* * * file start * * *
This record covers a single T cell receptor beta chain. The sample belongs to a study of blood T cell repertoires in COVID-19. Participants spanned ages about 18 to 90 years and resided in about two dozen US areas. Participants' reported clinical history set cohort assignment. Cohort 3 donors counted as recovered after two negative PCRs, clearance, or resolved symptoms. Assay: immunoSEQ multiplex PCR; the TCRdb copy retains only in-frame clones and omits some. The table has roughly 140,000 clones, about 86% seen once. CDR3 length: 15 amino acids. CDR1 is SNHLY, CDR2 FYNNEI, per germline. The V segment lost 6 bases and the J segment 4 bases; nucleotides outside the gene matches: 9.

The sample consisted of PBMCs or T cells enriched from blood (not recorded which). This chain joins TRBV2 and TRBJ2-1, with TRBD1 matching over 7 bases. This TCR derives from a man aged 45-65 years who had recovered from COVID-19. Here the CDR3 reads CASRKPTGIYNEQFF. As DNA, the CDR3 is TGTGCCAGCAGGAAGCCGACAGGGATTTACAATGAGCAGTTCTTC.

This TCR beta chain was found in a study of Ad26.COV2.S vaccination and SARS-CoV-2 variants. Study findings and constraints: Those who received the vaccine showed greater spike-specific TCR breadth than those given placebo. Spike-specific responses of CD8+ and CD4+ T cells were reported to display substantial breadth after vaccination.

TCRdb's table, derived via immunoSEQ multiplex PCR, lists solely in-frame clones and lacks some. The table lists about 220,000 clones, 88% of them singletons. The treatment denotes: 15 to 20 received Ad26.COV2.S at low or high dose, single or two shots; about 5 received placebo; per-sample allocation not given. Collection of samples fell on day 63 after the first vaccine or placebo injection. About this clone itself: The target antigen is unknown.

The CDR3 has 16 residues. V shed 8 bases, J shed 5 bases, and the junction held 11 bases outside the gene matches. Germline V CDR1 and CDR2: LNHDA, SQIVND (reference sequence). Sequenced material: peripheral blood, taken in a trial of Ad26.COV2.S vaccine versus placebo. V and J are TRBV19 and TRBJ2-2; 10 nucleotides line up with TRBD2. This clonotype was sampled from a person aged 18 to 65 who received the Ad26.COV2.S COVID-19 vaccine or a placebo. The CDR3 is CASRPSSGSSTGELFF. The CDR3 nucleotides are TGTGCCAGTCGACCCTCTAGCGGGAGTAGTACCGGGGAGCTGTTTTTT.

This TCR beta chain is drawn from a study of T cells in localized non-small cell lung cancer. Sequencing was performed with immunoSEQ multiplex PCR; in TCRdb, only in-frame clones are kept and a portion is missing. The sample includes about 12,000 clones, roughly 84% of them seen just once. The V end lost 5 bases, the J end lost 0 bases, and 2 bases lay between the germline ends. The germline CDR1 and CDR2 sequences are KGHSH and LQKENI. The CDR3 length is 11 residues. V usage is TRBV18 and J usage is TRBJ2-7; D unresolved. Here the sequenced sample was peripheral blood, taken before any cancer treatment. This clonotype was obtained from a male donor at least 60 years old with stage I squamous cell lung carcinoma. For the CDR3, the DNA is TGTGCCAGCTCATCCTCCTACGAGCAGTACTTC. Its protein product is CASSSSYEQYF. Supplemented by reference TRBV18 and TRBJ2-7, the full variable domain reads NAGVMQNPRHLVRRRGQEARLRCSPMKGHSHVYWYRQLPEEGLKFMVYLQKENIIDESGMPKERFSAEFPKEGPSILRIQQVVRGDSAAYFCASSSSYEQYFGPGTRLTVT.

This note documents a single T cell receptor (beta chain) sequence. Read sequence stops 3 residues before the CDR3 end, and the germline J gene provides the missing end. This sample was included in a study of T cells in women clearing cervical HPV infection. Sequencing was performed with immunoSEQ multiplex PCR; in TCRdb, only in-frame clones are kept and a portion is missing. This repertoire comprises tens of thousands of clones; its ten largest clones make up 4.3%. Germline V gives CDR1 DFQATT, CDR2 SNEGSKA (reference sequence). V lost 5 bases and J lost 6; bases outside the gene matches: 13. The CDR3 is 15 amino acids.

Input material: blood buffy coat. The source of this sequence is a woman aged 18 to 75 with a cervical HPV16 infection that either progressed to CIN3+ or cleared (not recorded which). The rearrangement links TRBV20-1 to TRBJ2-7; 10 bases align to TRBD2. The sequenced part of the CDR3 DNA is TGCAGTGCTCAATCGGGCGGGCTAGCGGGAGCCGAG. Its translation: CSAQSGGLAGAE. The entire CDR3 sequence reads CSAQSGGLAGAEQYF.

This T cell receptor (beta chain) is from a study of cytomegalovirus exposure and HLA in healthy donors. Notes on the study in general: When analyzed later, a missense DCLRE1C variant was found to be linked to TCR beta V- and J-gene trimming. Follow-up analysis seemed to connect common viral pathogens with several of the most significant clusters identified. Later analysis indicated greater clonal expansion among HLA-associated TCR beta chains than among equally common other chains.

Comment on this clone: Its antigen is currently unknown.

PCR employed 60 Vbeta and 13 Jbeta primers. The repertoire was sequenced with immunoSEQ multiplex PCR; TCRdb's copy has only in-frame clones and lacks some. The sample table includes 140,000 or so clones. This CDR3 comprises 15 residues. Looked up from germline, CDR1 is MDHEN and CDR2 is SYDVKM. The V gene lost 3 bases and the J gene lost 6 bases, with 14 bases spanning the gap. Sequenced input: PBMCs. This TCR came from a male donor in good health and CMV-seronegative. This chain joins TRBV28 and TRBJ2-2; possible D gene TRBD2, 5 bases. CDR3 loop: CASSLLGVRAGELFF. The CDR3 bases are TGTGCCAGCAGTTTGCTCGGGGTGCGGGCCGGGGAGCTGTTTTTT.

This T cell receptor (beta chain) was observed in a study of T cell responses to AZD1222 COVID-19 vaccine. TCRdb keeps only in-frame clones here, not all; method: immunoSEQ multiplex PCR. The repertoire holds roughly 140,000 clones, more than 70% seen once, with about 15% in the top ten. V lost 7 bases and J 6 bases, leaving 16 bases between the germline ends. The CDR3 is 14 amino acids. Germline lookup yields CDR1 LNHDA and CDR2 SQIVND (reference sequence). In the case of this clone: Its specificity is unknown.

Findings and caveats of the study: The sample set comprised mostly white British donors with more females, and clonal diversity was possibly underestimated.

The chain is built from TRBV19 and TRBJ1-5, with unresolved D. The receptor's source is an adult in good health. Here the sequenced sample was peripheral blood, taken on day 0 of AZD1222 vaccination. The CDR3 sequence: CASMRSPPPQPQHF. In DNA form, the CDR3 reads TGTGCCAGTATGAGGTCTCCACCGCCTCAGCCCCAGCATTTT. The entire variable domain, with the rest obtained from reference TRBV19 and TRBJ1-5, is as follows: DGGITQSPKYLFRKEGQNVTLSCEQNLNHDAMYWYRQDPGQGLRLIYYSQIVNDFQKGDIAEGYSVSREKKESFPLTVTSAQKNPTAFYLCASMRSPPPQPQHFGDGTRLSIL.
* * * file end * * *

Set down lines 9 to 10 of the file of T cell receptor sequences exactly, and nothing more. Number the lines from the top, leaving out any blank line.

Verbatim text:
This T cell receptor (beta chain) is from a study of cytomegalovirus exposure and HLA in healthy donors. Notes on the study in general: When analyzed later, a missense DCLRE1C variant was found to be linked to TCR beta V- and J-gene trimming. Follow-up analysis seemed to connect common viral pathogens with several of the most significant clusters identified. Later analysis indicated greater clonal expansion among HLA-associated TCR beta chains than among equally common other chains.

Comment on this clone: Its antigen is currently unknown.